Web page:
An intriguing album mixing traditional and contemporary music, The Road to Baghdad makes an attempt to present the many facets of Iraqi music, old and new. The album makes use of traditional maqamat primarily, but in the contemporary compositions created by Ahmed Mukhtar, the normal aesthetics of Arabic music are occasionally put aside in favor of something different. In “Iraqi Café,” the sound is almost Hindustani. In “Childhood,” the sound is lilting and almost European. In the title track, there are elements of flamenco guitar in Mukhtar’s oud playing. Throughout the album, Mukhtar’s oud playing is exceptional. His ear for a nice composition makes Road to Baghdad a particularly nice collection of songs. This isn’t your usual traditional set of maqamat and Kurdish dance fare (though those are certainly present). There’s more here to hear, and it’s worth a listen for those entrenched in the usual Middle Eastern instrumental systems. ~ Adam Greenberg, All Music Guide


1. Two Rivers
(Ahmed Mukhtar)

This piece is based on the ancient Maqam Jaharga and the rhythm is called Jorjena. It describes the life along the river Tigris and Ephrata and its banks lined with palm trees

2. Childhood
(Ahmed Mukhtar)

This piece depicts an innocent childhood and life in peace free of disputes. It is based on Maqam Ajam, which was widely used in the Abbasid period (750–1258 AD).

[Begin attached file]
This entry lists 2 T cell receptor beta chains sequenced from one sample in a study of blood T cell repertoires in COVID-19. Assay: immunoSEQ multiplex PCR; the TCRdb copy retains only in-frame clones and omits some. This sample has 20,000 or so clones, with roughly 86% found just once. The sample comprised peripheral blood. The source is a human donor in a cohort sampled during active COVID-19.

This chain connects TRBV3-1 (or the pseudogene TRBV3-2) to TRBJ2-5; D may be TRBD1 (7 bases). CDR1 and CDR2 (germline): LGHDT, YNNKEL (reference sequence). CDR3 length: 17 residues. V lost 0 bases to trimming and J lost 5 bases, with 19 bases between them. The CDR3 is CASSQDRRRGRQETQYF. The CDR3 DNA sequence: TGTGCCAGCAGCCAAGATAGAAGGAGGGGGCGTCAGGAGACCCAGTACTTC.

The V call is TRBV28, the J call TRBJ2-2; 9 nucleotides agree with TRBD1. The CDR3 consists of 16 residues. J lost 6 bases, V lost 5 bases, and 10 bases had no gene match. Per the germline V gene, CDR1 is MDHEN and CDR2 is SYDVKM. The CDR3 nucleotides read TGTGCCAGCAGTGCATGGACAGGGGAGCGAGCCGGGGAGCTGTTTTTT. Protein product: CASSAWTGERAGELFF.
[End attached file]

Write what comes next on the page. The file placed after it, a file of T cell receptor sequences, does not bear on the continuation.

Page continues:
3. Iraqi Café
(arr. Ahmed Mukhtar)

In Iraq the café is a calm and safe place central to social life and social interaction. In the café traditional music (maqam) is performed and being listened to and appreciated. This piece is based on Maqam Bayat (C, Db, Eb (microtone), F, G, Ab ,Bb, C) in a rhythm called Sangil Sama’i.

4. Road to Baghdad
(Ahmed Mukhtar)

This piece based on Maqam Nahawand (an ancient Iraqi maqam) expresses the feelings of the composer while he is travelling back to Baghdad after long years of absence. He experiences mixed feelings of sadness and apprehension of not finding Baghdad the same as when he left, and at the same time anticipation and happiness about returning to this beautiful city

5. Sufi Moments
(Ahmed Mukhtar)

This piece is based on Aqsak, an ancient Sufi rhythm, and on the maqams Nagreez and Rest. It represents Sufi moments the player has lived

6. Dance of War
(Ahmed Mukhtar)

This piece describes individuals who cause war and how they ‘pose’, and ‘dance’ and ‘celebrate’ their war without caring about consequences. It is based on Maqam Nowaather played in a very ancient, pre-Islamic marshal rhythm.

7. After the War
(Ahmed Mukhtar)

This piece is based on Maqam Ajam with many accidental notes (sharps, double sharps, flats, double flats or naturals prefixed to a note). The very old rhythm is derived from percussion instruments and rhythms from pre-Islamic time. The music expresses a mixture of sadness about the massive destruction cause by war, and relief and happiness felt about the end of that destruction. You can observe these feelings most clearly on the faces of the children

8. Sama’ai Baghdad
(Ahmed Mukhtar)

This piece tells about ancient Baghdad during the Ottoman period (1299-1923 AD), the time of classical form and music. The composition is based on Maqam Kurd (D, Eb, F, G, A, Bb, C, D) and there are many modulations to other maqams. The rhythm Sama’ai thaqil (10/8) is very old and comes from the Abbasid period (750-1258 AD). It actually represents one of the very important periods in the history of Baghdad. Usually the introduction – four bars in 10/8 rhythm – should be composed, but in this instance I left the player to improvise these four bars, to allow him to be part of the composition. It is customary that every movement should contain one maqam, but in this piece I play two maqams in every movement. I composed a special rhythm for the fourth movement and called it ‘Mukhtar Rhythm’.
9. Doulab Mukhtar
(Ahmed Mukhtar)